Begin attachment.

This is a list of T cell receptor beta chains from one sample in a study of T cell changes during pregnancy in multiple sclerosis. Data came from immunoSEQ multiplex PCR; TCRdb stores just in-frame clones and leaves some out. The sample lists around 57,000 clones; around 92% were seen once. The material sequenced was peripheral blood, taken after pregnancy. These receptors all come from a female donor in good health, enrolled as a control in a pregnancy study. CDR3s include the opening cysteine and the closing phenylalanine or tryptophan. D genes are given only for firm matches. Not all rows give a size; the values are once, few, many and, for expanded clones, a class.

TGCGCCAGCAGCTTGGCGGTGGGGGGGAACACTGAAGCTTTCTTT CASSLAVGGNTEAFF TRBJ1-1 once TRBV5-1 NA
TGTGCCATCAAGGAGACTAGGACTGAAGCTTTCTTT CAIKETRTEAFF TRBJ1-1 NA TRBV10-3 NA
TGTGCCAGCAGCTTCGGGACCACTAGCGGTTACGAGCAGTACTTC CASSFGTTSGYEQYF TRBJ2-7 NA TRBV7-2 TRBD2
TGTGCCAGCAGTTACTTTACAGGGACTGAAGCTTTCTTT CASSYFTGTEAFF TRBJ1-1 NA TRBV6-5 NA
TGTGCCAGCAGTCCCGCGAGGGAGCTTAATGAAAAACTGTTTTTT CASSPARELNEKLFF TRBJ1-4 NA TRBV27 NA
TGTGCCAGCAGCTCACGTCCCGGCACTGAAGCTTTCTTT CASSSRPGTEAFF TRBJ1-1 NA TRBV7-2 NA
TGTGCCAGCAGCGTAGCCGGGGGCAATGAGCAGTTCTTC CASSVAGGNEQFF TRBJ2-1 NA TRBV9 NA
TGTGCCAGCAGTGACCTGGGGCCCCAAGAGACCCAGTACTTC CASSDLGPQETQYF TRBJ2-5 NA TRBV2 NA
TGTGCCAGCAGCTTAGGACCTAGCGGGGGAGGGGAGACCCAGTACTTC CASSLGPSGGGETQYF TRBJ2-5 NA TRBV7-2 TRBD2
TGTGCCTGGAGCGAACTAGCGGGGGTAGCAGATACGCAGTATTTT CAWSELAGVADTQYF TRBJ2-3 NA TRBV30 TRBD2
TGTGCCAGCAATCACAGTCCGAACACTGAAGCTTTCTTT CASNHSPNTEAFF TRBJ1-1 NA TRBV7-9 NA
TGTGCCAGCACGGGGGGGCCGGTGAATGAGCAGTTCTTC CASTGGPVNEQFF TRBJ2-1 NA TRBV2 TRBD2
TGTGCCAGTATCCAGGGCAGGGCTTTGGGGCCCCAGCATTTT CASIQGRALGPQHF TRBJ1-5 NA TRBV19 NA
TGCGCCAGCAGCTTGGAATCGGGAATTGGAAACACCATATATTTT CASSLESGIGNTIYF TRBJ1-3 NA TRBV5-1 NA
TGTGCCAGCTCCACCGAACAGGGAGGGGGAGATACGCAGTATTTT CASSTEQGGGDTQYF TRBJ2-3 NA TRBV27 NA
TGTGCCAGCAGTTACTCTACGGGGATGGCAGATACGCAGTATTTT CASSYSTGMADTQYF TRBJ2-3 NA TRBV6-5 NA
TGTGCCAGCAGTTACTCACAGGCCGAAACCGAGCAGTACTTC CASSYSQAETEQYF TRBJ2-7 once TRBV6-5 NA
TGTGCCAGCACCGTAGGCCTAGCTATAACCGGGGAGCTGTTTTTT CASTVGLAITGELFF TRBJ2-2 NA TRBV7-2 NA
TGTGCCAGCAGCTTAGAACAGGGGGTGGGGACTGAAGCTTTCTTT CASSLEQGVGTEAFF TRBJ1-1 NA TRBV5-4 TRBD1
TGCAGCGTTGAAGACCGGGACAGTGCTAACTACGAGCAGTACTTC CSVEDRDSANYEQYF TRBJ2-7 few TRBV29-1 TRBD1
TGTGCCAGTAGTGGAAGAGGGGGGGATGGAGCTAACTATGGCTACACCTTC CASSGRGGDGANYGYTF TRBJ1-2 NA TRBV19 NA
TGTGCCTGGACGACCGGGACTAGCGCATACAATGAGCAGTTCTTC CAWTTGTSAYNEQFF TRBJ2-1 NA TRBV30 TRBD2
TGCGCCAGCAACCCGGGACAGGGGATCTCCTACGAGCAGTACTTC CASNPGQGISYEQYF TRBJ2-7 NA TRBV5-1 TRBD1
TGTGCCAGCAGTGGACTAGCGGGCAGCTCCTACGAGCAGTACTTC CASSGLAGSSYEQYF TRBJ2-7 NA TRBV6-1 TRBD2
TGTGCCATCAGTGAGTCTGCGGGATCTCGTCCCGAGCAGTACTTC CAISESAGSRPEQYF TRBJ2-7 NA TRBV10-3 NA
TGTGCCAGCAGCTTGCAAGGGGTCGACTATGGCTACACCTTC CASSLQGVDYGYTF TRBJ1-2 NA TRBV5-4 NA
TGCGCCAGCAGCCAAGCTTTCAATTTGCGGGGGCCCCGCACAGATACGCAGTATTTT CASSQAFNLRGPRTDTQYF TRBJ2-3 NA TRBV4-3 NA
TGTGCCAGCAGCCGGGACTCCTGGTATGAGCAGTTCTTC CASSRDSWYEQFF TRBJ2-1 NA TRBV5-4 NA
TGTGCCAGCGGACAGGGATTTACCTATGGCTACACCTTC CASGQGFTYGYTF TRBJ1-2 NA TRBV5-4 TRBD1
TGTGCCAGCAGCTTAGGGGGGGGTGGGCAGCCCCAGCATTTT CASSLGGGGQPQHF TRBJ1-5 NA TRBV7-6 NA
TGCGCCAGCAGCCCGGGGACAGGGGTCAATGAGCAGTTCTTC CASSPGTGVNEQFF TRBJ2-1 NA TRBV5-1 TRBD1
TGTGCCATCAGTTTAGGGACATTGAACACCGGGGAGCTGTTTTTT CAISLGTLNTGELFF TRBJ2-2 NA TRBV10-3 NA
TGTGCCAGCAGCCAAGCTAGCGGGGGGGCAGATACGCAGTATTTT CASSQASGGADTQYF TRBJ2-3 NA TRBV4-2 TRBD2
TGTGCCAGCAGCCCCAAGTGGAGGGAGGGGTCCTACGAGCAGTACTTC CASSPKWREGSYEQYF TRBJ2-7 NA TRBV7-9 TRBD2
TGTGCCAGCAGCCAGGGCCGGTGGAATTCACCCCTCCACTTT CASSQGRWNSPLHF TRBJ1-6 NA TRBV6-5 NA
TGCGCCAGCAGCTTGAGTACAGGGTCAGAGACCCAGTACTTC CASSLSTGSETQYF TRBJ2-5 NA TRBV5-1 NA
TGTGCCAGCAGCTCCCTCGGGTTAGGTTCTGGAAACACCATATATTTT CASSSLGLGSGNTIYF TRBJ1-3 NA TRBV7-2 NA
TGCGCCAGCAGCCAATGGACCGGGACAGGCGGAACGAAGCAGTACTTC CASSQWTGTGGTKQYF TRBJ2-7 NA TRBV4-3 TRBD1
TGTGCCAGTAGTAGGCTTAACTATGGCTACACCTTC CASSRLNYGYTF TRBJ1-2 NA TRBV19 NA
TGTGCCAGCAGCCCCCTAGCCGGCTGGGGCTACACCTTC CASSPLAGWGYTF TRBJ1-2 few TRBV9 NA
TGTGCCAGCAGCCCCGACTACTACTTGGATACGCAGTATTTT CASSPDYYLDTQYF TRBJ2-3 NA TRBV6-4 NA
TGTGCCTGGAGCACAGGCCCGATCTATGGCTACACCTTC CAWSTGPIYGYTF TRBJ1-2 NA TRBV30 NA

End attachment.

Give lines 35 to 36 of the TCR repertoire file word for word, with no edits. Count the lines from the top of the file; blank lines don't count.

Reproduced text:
TGTGCCAGCAGCCCCAAGTGGAGGGAGGGGTCCTACGAGCAGTACTTC CASSPKWREGSYEQYF TRBJ2-7 NA TRBV7-9 TRBD2
TGTGCCAGCAGCCAGGGCCGGTGGAATTCACCCCTCCACTTT CASSQGRWNSPLHF TRBJ1-6 NA TRBV6-5 NA